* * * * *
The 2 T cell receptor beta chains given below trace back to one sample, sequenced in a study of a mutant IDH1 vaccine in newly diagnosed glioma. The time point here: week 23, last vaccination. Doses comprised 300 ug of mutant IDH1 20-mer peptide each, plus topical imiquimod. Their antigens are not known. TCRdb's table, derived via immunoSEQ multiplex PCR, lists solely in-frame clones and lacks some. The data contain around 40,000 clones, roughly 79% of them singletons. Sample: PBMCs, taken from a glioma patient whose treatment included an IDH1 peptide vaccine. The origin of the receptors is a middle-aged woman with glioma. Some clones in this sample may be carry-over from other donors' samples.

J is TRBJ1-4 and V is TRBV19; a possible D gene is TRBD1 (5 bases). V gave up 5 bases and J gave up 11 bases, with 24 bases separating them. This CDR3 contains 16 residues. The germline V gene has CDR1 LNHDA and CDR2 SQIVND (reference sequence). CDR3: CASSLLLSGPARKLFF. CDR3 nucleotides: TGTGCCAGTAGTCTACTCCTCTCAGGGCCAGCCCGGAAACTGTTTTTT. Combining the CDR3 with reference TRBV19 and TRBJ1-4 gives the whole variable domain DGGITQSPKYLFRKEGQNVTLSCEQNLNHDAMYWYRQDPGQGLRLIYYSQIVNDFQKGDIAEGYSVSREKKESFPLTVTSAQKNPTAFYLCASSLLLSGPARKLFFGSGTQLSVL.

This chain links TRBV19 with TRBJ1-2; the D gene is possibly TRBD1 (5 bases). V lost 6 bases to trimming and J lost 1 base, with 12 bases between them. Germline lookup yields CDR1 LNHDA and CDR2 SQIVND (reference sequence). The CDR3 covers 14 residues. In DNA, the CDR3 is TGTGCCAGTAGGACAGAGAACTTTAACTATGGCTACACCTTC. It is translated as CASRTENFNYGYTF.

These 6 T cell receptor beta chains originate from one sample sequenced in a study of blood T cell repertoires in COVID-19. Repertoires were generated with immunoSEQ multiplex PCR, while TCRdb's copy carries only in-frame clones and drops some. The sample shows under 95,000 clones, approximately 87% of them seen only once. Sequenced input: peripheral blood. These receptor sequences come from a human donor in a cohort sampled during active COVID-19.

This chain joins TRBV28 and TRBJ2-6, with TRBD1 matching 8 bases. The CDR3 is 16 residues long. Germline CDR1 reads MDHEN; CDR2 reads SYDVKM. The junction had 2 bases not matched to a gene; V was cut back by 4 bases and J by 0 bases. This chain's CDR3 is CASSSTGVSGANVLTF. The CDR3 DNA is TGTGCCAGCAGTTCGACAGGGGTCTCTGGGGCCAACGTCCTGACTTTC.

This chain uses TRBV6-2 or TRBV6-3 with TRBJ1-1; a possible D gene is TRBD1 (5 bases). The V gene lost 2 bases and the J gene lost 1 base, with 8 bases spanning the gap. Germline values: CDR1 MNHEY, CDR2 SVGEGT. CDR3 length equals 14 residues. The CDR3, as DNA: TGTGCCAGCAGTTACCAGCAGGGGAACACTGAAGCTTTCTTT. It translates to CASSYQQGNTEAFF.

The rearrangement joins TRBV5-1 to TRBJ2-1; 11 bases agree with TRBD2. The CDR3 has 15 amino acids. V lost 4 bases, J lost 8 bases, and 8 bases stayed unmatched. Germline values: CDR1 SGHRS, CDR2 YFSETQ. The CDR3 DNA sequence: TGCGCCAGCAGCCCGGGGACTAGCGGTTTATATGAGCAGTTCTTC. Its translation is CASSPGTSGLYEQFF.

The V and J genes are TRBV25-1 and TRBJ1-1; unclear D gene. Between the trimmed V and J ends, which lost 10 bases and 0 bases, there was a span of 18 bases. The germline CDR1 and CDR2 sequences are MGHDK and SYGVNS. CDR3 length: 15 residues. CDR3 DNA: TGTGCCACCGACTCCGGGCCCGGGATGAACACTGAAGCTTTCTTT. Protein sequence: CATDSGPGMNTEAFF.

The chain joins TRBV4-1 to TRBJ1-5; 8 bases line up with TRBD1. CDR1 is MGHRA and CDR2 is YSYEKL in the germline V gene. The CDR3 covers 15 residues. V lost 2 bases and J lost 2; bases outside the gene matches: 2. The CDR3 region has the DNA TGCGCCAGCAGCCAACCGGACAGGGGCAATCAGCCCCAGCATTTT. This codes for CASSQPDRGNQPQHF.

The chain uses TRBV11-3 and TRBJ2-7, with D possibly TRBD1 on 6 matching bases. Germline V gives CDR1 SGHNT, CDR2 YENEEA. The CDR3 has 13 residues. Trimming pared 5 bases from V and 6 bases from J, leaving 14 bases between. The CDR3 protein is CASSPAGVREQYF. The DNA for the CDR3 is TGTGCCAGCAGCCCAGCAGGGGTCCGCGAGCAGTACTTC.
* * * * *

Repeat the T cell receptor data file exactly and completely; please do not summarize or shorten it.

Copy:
The 2 T cell receptor beta chains given below trace back to one sample, sequenced in a study of a mutant IDH1 vaccine in newly diagnosed glioma. The time point here: week 23, last vaccination. Doses comprised 300 ug of mutant IDH1 20-mer peptide each, plus topical imiquimod. Their antigens are not known. TCRdb's table, derived via immunoSEQ multiplex PCR, lists solely in-frame clones and lacks some. The data contain around 40,000 clones, roughly 79% of them singletons. Sample: PBMCs, taken from a glioma patient whose treatment included an IDH1 peptide vaccine. The origin of the receptors is a middle-aged woman with glioma. Some clones in this sample may be carry-over from other donors' samples.

J is TRBJ1-4 and V is TRBV19; a possible D gene is TRBD1 (5 bases). V gave up 5 bases and J gave up 11 bases, with 24 bases separating them. This CDR3 contains 16 residues. The germline V gene has CDR1 LNHDA and CDR2 SQIVND (reference sequence). CDR3: CASSLLLSGPARKLFF. CDR3 nucleotides: TGTGCCAGTAGTCTACTCCTCTCAGGGCCAGCCCGGAAACTGTTTTTT. Combining the CDR3 with reference TRBV19 and TRBJ1-4 gives the whole variable domain DGGITQSPKYLFRKEGQNVTLSCEQNLNHDAMYWYRQDPGQGLRLIYYSQIVNDFQKGDIAEGYSVSREKKESFPLTVTSAQKNPTAFYLCASSLLLSGPARKLFFGSGTQLSVL.

This chain links TRBV19 with TRBJ1-2; the D gene is possibly TRBD1 (5 bases). V lost 6 bases to trimming and J lost 1 base, with 12 bases between them. Germline lookup yields CDR1 LNHDA and CDR2 SQIVND (reference sequence). The CDR3 covers 14 residues. In DNA, the CDR3 is TGTGCCAGTAGGACAGAGAACTTTAACTATGGCTACACCTTC. It is translated as CASRTENFNYGYTF.

These 6 T cell receptor beta chains originate from one sample sequenced in a study of blood T cell repertoires in COVID-19. Repertoires were generated with immunoSEQ multiplex PCR, while TCRdb's copy carries only in-frame clones and drops some. The sample shows under 95,000 clones, approximately 87% of them seen only once. Sequenced input: peripheral blood. These receptor sequences come from a human donor in a cohort sampled during active COVID-19.

This chain joins TRBV28 and TRBJ2-6, with TRBD1 matching 8 bases. The CDR3 is 16 residues long. Germline CDR1 reads MDHEN; CDR2 reads SYDVKM. The junction had 2 bases not matched to a gene; V was cut back by 4 bases and J by 0 bases. This chain's CDR3 is CASSSTGVSGANVLTF. The CDR3 DNA is TGTGCCAGCAGTTCGACAGGGGTCTCTGGGGCCAACGTCCTGACTTTC.

This chain uses TRBV6-2 or TRBV6-3 with TRBJ1-1; a possible D gene is TRBD1 (5 bases). The V gene lost 2 bases and the J gene lost 1 base, with 8 bases spanning the gap. Germline values: CDR1 MNHEY, CDR2 SVGEGT. CDR3 length equals 14 residues. The CDR3, as DNA: TGTGCCAGCAGTTACCAGCAGGGGAACACTGAAGCTTTCTTT. It translates to CASSYQQGNTEAFF.

The rearrangement joins TRBV5-1 to TRBJ2-1; 11 bases agree with TRBD2. The CDR3 has 15 amino acids. V lost 4 bases, J lost 8 bases, and 8 bases stayed unmatched. Germline values: CDR1 SGHRS, CDR2 YFSETQ. The CDR3 DNA sequence: TGCGCCAGCAGCCCGGGGACTAGCGGTTTATATGAGCAGTTCTTC. Its translation is CASSPGTSGLYEQFF.

The V and J genes are TRBV25-1 and TRBJ1-1; unclear D gene. Between the trimmed V and J ends, which lost 10 bases and 0 bases, there was a span of 18 bases. The germline CDR1 and CDR2 sequences are MGHDK and SYGVNS. CDR3 length: 15 residues. CDR3 DNA: TGTGCCACCGACTCCGGGCCCGGGATGAACACTGAAGCTTTCTTT. Protein sequence: CATDSGPGMNTEAFF.

The chain joins TRBV4-1 to TRBJ1-5; 8 bases line up with TRBD1. CDR1 is MGHRA and CDR2 is YSYEKL in the germline V gene. The CDR3 covers 15 residues. V lost 2 bases and J lost 2; bases outside the gene matches: 2. The CDR3 region has the DNA TGCGCCAGCAGCCAACCGGACAGGGGCAATCAGCCCCAGCATTTT. This codes for CASSQPDRGNQPQHF.

The chain uses TRBV11-3 and TRBJ2-7, with D possibly TRBD1 on 6 matching bases. Germline V gives CDR1 SGHNT, CDR2 YENEEA. The CDR3 has 13 residues. Trimming pared 5 bases from V and 6 bases from J, leaving 14 bases between. The CDR3 protein is CASSPAGVREQYF. The DNA for the CDR3 is TGTGCCAGCAGCCCAGCAGGGGTCCGCGAGCAGTACTTC.